Hong Kong's FWD Group, the insurance arm of billionaire Richard Li's Pacific Century Group, raised $250 million through the sale of a perpetual bond on Tuesday, taking advantage of investors' hankering for yield.
The privately held insurer, rated Baa2/BBB by Moody's and Fitch, garnered more than $6.75 billion of demand from 266 accounts, reflecting risk-on sentiment towards these hybrid instruments, which have no fixed maturity date and are treated as equity rather than debt.
"Perpetual bonds are popular because they carry a return of 5% in today's zero-interest-rate conditions," a Singapore-based portfolio manager told FinanceAsia. "The high tolerance for credit risk has helped spur the supply of perpetual bonds."
In a research note, credit rating agency Fitch said it would credit 50% of the perpetual bonds as equity. The perpetual bonds will also receive full equity credit in the capital adequacy assessment to reflect their subordination and perpetual nature, which support balance-sheet loss absorption.
Despite their seemingly indefinite lifespans, investors continued to take position in the secondary market on Wednesday. The perpetual non-call five offering traded up to a cash price of 101.89/101.94 on Wednesday morning, implying a yield of 5.8%.
The lead managers – BNP, HSBC and Standard Chartered – went out with initial price guidance in the 6.875% area, before tightening it to 6.25% - 6.375%. Final pricing of the perpetual bonds was settled at 6.25%.
Perpetual bonds are usually redeemable within five years, and deals are structured to encourage that. In FWD's case, the first call option takes place in January 2022 and a reset every five years at the prevailing five-year US Treasuries plus the initial spread of 440.8bp.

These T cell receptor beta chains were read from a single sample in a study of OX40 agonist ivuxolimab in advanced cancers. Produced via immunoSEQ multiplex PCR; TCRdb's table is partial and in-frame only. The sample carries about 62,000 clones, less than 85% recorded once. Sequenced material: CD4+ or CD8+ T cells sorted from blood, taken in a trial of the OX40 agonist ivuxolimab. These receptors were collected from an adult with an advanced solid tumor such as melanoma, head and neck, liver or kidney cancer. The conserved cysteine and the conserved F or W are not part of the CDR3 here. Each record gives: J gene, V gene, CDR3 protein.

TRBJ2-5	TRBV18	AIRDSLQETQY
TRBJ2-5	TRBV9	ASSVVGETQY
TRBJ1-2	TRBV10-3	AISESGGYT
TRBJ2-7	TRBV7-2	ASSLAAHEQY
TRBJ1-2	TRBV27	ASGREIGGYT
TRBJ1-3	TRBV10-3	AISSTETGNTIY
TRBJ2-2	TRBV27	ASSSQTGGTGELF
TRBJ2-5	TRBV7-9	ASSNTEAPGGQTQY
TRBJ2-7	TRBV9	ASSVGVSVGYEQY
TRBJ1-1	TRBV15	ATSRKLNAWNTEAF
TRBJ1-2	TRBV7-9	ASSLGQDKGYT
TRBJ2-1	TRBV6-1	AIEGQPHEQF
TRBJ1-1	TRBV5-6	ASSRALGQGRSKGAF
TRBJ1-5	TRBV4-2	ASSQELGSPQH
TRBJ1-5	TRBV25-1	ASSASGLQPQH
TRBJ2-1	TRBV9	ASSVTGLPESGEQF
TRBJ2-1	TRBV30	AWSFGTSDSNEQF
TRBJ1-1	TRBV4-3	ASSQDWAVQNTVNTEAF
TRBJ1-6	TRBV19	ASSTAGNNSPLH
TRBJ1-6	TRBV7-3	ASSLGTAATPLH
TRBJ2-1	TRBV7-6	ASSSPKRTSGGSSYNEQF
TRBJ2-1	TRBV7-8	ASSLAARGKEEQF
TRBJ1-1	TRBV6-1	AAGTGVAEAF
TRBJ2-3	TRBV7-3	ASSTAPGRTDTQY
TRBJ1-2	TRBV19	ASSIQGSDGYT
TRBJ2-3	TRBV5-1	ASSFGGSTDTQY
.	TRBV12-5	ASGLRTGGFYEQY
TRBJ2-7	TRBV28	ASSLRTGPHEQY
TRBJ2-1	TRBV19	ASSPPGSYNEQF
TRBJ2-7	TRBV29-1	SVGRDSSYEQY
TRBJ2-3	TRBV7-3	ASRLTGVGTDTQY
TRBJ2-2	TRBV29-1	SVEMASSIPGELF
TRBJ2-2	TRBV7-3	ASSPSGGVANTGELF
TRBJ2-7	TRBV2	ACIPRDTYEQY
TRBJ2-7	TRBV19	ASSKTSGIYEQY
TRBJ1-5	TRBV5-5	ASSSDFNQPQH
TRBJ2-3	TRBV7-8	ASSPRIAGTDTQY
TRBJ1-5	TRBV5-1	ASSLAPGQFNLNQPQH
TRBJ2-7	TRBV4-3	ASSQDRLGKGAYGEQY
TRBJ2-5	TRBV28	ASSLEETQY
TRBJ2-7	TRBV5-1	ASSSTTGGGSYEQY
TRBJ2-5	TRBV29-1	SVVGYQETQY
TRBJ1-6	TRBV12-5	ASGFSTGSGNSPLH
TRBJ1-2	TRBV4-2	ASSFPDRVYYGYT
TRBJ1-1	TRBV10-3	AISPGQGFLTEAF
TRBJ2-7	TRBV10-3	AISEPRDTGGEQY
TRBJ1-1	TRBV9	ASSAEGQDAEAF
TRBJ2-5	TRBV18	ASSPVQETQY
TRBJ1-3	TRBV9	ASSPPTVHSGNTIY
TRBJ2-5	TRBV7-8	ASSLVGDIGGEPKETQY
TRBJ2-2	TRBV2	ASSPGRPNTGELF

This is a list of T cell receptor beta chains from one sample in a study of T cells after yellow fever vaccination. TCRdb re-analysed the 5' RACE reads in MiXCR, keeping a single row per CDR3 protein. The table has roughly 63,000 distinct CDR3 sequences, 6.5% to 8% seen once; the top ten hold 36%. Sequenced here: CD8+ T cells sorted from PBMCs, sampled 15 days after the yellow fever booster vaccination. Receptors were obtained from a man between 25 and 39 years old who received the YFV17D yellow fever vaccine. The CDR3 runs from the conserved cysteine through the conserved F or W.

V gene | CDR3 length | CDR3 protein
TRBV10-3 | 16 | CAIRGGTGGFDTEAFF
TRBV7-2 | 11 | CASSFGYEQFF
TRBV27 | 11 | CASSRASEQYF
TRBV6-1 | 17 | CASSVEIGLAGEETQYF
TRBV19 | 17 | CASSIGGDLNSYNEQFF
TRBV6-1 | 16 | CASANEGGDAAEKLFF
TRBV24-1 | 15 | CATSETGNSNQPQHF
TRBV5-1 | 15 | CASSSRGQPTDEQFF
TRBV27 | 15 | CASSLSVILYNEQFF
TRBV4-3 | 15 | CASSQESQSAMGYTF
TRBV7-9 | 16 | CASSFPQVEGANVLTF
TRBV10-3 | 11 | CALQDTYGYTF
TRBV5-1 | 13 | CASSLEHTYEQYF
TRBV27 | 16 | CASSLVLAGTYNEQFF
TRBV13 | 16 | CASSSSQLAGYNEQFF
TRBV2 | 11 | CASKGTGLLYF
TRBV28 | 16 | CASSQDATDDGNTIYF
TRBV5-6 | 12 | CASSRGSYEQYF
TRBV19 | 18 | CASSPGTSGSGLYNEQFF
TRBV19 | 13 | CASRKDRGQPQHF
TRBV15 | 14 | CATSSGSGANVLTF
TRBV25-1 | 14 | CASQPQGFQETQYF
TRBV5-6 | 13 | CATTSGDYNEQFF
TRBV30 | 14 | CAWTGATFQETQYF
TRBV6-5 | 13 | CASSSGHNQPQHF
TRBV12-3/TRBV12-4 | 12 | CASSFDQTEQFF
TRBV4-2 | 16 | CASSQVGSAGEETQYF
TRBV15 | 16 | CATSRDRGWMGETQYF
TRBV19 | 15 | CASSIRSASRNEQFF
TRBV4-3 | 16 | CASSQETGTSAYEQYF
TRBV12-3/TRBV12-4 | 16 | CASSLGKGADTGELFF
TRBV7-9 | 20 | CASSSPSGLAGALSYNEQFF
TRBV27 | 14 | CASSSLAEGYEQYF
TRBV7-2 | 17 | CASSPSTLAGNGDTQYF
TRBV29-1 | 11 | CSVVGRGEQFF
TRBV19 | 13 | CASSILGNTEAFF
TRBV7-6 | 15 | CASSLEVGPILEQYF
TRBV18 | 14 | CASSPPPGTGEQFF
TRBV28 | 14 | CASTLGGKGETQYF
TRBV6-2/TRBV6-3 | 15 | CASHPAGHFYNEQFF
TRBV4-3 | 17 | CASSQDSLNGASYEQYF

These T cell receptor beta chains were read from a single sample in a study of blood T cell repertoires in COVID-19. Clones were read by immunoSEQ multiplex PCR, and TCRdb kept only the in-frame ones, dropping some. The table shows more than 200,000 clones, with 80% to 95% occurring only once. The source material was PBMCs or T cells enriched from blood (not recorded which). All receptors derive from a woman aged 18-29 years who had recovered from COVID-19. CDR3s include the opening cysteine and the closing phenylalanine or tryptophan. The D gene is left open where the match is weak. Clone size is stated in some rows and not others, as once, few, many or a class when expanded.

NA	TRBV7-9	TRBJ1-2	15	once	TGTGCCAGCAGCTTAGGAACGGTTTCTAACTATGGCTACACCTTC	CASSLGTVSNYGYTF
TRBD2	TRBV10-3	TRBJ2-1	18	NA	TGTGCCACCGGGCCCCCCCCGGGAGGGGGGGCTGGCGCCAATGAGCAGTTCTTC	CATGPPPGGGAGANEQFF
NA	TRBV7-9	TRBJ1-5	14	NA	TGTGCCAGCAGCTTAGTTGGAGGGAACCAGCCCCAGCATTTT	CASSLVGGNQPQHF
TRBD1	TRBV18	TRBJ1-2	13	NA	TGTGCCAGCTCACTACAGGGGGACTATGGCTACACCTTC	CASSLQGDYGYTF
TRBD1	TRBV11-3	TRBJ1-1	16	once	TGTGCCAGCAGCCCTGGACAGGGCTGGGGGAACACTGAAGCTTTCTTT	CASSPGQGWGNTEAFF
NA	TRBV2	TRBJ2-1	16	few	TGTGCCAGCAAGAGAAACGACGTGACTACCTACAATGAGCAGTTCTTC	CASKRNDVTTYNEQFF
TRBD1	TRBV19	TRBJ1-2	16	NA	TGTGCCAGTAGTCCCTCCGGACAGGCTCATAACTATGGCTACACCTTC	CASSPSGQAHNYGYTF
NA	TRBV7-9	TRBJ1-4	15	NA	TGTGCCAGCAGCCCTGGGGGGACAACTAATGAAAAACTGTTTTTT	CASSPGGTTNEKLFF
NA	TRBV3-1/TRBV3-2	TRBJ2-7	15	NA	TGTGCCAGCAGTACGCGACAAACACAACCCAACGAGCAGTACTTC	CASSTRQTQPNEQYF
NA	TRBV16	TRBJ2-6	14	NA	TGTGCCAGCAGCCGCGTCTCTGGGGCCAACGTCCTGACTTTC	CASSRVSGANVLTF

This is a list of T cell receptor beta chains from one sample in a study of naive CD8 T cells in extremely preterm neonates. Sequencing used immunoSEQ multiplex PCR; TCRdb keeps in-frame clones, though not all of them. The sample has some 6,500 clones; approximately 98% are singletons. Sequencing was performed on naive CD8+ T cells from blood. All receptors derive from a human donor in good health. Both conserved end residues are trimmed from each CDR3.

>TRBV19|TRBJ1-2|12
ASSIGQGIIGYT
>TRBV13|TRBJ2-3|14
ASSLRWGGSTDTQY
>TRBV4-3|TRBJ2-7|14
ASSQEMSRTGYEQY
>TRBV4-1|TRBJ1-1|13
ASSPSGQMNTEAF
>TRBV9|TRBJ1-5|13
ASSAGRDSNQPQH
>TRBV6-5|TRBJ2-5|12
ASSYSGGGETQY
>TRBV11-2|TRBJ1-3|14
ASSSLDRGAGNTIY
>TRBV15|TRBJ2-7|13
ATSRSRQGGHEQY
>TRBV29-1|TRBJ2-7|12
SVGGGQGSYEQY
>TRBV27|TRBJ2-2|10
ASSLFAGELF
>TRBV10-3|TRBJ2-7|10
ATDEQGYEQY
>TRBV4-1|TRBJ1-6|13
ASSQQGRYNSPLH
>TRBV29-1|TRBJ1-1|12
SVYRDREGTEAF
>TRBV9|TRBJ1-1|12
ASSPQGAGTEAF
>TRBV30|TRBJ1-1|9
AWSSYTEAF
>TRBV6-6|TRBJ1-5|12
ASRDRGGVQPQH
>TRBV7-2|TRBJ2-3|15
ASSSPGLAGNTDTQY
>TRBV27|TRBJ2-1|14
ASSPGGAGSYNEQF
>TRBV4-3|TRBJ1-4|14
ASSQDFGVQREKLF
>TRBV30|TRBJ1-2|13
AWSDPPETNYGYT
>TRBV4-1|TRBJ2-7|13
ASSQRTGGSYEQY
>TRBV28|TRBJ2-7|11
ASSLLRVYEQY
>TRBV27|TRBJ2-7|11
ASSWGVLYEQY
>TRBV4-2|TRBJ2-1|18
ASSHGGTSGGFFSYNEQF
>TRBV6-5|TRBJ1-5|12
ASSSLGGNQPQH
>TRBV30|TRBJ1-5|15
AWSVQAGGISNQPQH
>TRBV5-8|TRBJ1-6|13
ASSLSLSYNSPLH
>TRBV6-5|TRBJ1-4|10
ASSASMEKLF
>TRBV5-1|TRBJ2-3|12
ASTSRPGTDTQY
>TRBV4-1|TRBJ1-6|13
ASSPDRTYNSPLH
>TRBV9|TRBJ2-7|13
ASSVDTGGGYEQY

In the event of a change of control, the company agreed to increase its coupon payments by 500bp.
"Rarity value drives demand for FWD's perpetual bonds," a syndicate banker said. "The credit benefits from a group of high-quality shareholders and senior management team."
Zurich-based Swiss Re, the world's second-largest reinsurance provider, invested $425 million for a 12.3 per cent stake in FWD in 2013, valuing the company at more than $3.5 billion at that time.
In 2014, FWD made its first foray into the international bond market, raising $325 million in a ten-year note that pays a coupon of 5%.
According to a research note from a non-syndicate bank, fair value of the deal should be at 6.25%, as it has the benefit of a rating 1-2 notches higher, and a significantly higher reset spread, than Bank of East Asia's outstanding additional tier-1 bond. This should translate into lower extension risk, according to the research.
By investor type, fund mangers took 70% of the new print, private banks 26% and insurers/corporates 4%. By region, Asia and Europe took 83% and 17%, respectively.